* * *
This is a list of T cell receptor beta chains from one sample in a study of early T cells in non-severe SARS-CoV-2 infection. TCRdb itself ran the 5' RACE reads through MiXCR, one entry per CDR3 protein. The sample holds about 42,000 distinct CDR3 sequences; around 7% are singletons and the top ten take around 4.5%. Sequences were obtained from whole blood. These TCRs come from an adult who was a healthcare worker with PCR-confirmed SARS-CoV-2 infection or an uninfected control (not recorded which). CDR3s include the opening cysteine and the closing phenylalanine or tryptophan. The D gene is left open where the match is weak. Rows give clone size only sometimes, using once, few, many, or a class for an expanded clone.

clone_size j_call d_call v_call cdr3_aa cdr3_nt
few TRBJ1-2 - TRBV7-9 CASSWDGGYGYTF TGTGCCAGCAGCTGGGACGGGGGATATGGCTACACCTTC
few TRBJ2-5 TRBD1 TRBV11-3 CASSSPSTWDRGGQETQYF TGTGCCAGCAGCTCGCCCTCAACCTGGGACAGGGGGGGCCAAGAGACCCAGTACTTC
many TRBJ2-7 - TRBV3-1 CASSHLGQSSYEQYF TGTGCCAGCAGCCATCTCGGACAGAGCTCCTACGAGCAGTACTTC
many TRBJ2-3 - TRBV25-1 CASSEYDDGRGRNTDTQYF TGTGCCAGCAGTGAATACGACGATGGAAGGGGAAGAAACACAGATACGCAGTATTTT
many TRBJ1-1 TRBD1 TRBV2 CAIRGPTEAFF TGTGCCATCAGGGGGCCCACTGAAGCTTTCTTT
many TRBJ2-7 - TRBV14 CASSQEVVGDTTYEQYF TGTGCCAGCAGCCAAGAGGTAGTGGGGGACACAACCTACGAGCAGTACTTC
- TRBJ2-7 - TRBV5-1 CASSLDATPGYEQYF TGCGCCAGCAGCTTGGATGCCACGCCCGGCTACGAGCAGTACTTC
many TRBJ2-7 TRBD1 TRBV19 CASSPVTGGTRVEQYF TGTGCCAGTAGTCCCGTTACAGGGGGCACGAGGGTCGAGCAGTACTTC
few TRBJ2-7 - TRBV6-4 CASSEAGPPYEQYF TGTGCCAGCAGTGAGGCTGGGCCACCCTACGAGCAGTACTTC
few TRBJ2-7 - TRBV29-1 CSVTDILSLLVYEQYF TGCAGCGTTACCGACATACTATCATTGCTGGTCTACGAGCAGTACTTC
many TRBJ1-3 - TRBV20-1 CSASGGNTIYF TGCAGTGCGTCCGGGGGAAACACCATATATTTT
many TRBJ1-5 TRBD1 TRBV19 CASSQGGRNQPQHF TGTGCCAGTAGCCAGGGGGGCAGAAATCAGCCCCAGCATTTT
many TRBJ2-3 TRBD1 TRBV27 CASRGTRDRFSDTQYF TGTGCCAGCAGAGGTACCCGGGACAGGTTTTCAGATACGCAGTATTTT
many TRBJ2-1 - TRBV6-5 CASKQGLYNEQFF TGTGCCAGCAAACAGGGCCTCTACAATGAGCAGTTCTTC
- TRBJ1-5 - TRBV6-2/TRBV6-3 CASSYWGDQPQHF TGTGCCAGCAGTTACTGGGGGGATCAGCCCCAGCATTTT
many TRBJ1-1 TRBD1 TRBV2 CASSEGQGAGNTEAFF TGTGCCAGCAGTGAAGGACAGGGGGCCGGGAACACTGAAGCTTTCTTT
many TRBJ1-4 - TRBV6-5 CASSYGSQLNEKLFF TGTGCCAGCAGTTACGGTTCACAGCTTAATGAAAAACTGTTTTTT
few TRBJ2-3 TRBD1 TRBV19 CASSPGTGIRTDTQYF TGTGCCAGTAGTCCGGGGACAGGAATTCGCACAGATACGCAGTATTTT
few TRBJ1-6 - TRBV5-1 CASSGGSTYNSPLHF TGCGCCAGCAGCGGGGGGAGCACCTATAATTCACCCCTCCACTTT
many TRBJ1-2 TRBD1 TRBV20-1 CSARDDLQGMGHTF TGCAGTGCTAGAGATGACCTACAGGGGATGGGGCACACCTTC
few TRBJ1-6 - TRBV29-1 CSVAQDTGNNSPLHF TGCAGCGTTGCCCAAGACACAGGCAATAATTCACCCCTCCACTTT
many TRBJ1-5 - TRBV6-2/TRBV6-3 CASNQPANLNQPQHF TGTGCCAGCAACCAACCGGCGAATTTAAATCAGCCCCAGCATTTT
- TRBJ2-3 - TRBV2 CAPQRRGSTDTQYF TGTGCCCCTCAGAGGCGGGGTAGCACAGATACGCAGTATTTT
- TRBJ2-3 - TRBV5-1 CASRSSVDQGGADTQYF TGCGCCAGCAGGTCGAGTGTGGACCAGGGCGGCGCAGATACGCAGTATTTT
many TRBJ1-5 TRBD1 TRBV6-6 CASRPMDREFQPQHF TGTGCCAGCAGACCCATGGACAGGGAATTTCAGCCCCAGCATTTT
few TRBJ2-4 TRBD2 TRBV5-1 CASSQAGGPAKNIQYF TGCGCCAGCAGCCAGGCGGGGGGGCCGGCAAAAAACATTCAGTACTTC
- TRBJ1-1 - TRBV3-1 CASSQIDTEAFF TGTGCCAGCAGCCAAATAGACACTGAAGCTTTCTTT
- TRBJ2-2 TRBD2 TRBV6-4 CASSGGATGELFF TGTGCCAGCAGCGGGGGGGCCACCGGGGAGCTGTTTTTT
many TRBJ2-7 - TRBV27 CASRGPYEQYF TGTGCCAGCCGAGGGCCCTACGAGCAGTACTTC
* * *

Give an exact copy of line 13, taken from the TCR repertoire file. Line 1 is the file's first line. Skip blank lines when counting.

many TRBJ1-3 - TRBV20-1 CSASGGNTIYF TGCAGTGCGTCCGGGGGAAACACCATATATTTT